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Homecoming exhibit inspired by century-old herbarium collection at UIU

(From right) Dr. Scott Figdore, Upper Iowa University Robert L. Fox Chair of Science, shares some of the herbarium specimens first gathered in the 1800s by Dr. C.C. Parker to Parker descendants, Lee Goebel Tillotson and Dr. James D. Parker.

Botanical research dating back to the earliest days of Upper Iowa University’s 161-year history is the motivation behind a Homecoming exhibit and permanent installation at Bing-Davis Memorial Gallery on UIU’s Fayette Campus. “Five Miles From Fayette” is a site-specific window installation inspired by the herbarium first gathered by Dr. Charles Coleman (C.C.) Parker in the 1800s and recently relocated and reassembled by Dr. Scott Figdore, UIU Robert L. Fox Chair of Science.

This amazing permanent art installation, in addition to Dr. Figdore’s ongoing efforts to preserve, enhance and promote this important collection, would not be possible without the support and dedication of the descendants of C.C. Parker,” UIU President William R. Duffy said. “We are especially grateful for the $100,000 gift from Dr. James Parker, the great-grandson of Dr. C.C. Parker, which allowed us to establish the C.C. Parker Herbarium of Upper Iowa University.”

Dr. Charles Coleman (C.C.) Parker

According to the University Archives, C.C. Parker became UIU’s first professor of natural sciences when its doors opened in 1857. An interest in botany sparked him to start a herbarium collection of dried and preserved plant samples for each plant species that he would encounter in his travels. Also serving as Fayette’s first doctor, Parker was provided many opportunities to travel the countryside and collect plants.

With nearly 500 specimens, Parker was reported to have one of the most complete herbarium collections west of the Mississippi in the 1860s and ‘70s. The extensive collection included several rare specimens, some of which are no longer found in the region. Parker is believed to have donated his herbarium collection to UIU in 1900. Since then, his collection was quietly incorporated along with the collections of many others into the UIU Herbarium.

In 2013, descendants of C.C. Parker met with Figdore and asked if there were still herbarium specimens collected by Parker in the UIU Herbarium. Figdore performed a search of the UIU Herbarium with the assistance of a student volunteer, Papa Pireku. The two researchers were able to locate 106 samples that were annotated and signed by Parker.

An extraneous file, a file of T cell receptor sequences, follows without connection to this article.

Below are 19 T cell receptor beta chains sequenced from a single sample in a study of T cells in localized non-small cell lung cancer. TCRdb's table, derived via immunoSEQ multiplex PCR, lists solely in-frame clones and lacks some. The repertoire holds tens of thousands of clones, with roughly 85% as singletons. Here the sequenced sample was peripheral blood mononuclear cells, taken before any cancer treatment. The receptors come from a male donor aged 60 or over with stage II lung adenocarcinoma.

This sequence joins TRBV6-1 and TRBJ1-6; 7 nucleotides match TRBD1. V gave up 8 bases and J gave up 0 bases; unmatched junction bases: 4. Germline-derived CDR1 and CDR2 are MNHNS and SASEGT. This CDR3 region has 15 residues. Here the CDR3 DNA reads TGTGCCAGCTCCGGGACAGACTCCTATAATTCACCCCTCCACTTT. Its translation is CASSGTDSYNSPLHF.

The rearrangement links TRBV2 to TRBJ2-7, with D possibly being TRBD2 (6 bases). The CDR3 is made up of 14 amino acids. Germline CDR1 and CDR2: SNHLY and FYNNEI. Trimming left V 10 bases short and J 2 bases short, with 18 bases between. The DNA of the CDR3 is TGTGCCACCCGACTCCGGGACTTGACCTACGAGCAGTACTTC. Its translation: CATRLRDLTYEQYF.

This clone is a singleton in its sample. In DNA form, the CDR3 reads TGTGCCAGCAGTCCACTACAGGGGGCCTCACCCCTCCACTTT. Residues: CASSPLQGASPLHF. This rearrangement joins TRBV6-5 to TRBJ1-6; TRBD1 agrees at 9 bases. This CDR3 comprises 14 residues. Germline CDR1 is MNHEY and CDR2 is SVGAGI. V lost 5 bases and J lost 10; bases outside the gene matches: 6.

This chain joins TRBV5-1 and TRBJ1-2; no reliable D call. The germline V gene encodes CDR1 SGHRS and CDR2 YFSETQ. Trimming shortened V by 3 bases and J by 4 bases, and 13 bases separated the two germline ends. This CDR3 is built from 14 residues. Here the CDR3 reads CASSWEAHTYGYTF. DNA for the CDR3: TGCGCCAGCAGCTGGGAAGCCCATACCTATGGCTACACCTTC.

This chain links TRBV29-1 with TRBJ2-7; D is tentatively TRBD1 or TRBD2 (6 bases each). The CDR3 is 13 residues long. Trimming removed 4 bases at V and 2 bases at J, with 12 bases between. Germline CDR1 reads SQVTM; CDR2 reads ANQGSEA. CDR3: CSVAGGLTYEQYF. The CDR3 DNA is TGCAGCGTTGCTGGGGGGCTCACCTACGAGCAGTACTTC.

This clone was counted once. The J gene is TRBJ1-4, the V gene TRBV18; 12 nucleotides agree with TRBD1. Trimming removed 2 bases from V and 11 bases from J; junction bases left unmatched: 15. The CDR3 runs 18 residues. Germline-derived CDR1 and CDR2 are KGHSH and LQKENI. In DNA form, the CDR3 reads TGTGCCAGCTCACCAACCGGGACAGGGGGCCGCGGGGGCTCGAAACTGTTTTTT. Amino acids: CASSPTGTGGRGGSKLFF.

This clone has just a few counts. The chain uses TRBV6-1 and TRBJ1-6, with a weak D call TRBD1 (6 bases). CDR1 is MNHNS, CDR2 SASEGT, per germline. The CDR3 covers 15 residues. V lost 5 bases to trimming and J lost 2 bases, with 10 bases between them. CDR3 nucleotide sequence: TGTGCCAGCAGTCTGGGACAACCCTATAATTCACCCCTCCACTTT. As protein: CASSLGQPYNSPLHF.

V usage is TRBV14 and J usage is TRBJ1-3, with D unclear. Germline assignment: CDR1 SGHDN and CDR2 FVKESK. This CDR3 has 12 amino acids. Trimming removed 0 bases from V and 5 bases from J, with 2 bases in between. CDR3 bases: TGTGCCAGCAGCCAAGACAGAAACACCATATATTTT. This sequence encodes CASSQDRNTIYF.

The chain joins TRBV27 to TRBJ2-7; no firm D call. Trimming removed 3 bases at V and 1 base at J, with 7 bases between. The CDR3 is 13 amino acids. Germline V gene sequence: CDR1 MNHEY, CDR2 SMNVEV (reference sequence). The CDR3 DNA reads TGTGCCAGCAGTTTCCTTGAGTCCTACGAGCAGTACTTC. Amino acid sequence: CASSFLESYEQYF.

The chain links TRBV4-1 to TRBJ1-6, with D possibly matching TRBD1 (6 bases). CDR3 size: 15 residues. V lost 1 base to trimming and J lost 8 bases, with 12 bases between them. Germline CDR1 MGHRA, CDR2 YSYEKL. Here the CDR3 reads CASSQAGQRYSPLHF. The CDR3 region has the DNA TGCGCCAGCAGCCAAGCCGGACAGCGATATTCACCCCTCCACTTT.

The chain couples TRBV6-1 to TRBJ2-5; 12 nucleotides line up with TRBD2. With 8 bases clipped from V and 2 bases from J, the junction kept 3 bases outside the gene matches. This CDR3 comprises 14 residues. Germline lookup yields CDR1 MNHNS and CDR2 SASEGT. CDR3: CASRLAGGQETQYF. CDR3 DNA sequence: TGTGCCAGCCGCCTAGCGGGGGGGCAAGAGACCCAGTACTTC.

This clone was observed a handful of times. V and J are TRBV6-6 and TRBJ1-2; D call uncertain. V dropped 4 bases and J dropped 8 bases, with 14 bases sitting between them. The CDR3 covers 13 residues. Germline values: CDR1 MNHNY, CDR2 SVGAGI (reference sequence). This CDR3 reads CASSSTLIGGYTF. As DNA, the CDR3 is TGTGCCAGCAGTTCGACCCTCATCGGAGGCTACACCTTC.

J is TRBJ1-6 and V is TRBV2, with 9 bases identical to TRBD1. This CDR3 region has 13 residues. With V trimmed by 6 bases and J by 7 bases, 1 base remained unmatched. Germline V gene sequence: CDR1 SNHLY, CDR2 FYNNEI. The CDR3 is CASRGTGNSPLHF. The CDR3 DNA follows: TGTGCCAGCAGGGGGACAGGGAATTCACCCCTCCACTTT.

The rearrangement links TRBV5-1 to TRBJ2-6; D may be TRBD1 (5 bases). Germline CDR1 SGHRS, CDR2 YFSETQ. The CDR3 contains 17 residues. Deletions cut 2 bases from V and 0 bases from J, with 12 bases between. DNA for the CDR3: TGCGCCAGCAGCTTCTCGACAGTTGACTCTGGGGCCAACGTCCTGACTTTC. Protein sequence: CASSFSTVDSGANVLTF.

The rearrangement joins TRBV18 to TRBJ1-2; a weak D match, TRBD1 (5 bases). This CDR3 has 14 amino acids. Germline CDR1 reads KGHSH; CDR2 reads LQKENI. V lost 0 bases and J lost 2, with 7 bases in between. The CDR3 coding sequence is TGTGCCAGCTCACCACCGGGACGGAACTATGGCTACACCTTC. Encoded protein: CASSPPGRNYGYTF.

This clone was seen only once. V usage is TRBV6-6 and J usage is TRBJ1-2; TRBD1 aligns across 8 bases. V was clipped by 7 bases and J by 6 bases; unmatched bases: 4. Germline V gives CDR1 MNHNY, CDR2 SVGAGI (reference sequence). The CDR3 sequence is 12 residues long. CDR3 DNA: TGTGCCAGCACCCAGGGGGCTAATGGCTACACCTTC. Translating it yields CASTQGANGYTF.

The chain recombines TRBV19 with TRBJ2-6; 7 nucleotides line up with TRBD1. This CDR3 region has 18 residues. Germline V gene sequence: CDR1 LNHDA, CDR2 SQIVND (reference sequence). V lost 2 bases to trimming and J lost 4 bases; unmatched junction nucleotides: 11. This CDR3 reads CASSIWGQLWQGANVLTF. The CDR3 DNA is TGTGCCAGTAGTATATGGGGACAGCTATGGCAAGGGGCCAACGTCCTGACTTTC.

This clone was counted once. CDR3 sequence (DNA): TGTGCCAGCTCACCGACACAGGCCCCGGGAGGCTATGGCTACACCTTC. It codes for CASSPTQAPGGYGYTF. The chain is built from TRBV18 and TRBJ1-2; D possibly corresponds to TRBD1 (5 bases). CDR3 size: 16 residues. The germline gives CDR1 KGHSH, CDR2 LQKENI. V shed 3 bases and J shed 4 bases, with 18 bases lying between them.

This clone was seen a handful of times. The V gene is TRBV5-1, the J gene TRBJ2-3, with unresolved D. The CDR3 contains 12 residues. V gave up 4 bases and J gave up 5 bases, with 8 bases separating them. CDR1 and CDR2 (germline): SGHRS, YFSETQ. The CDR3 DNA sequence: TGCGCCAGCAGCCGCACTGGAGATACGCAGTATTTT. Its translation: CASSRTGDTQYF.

In addition, Figdore requested and received copies of letters in the possession of Parker family descendants that were written by Dr. Parker. He used comparisons of these writing samples, along with additional supportive evidence to develop a strong case that additional unsigned herbarium specimens were most likely collected in the Fayette area by Parker between 1860 and 1876. As of June of 2018, a total of 400 herbarium specimens have been identified as being part of the original Parker herbarium collection, bridging together 160 years of research and spurring creation of the C.C. Parker Herbarium of Upper Iowa University.

“Although we are quite confident that we have located most of Dr. C.C. Parker’s collection, we continue to review and update information on the samples,” said Figdore. “We want to ensure that each of them is appropriately recognized and utilized for their archival or historical significance by the scientific and UIU communities.”

‘Five Miles From Fayette’ Homecoming exhibit and installation

Artist Lee Emma Running’s “Five Miles From Fayette” site-specific installation is located in the glass atrium of Edgar Fine Arts Hall. Through Parker’s work, the artist created a second “room” for the 19th century plant samples to come alive. Running was influenced by the beauty, color and form of the hundreds of plant specimens.

Artist Lee Emma Running is pictured alongside a portion of her site-specific installation, “Five Miles From Fayette” in the glass atrium of Edgar Fine Arts Hall.

“Everything I create investigates the beauty and complexity of natural phenomena,” Running said. “I love that these plants are translucent and hold so much color in their petals, even though they are so old. When I see them projected they remind me of stained glass.”

Running uses the simple tools of projection, tracing, stenciling and cutting to identify and expand characteristics of biological ephemera. She often utilizes close handwork and digital manipulation to inspect found detritus, like a twist of animal hair, a network of leaf veins or a cluster of roots. Transforming the scale of these bits of nature reveals their intricate networks, and identifies the universal nature inherent within them.

“Five Miles From Fayette” is open during UIU’s Homecoming festivities from 8 a.m. – 7 p.m. Friday, October 12; 8 a.m. – 5 p.m., Saturday, October 13; and 8 a.m. – noon, Sunday, October 14, at Bing-Davis Memorial Gallery.

An artist talk and reception is scheduled for 3:30 – 6 p.m. Wednesday, October 10. Running is scheduled to speak following a brief presentation at approximately 3:40 p.m.

A Meet and Greet will be held from 12:15 – 1:30 p.m. Friday, October 12, at Bing-Davis Memorial Gallery with special guests UIU Professor of Science and Robert L. Fox Endowed Chair of Science Dr. Scott Figdore, UIU Archivist Janette Garcia and UIU Assistant Professor of Art Laura Gleissner.

Additional information, including a complete Upper Iowa University “Peacock Pride Ignited…It’s Lit” Homecoming schedule can be found at uiu.edu/homecoming.

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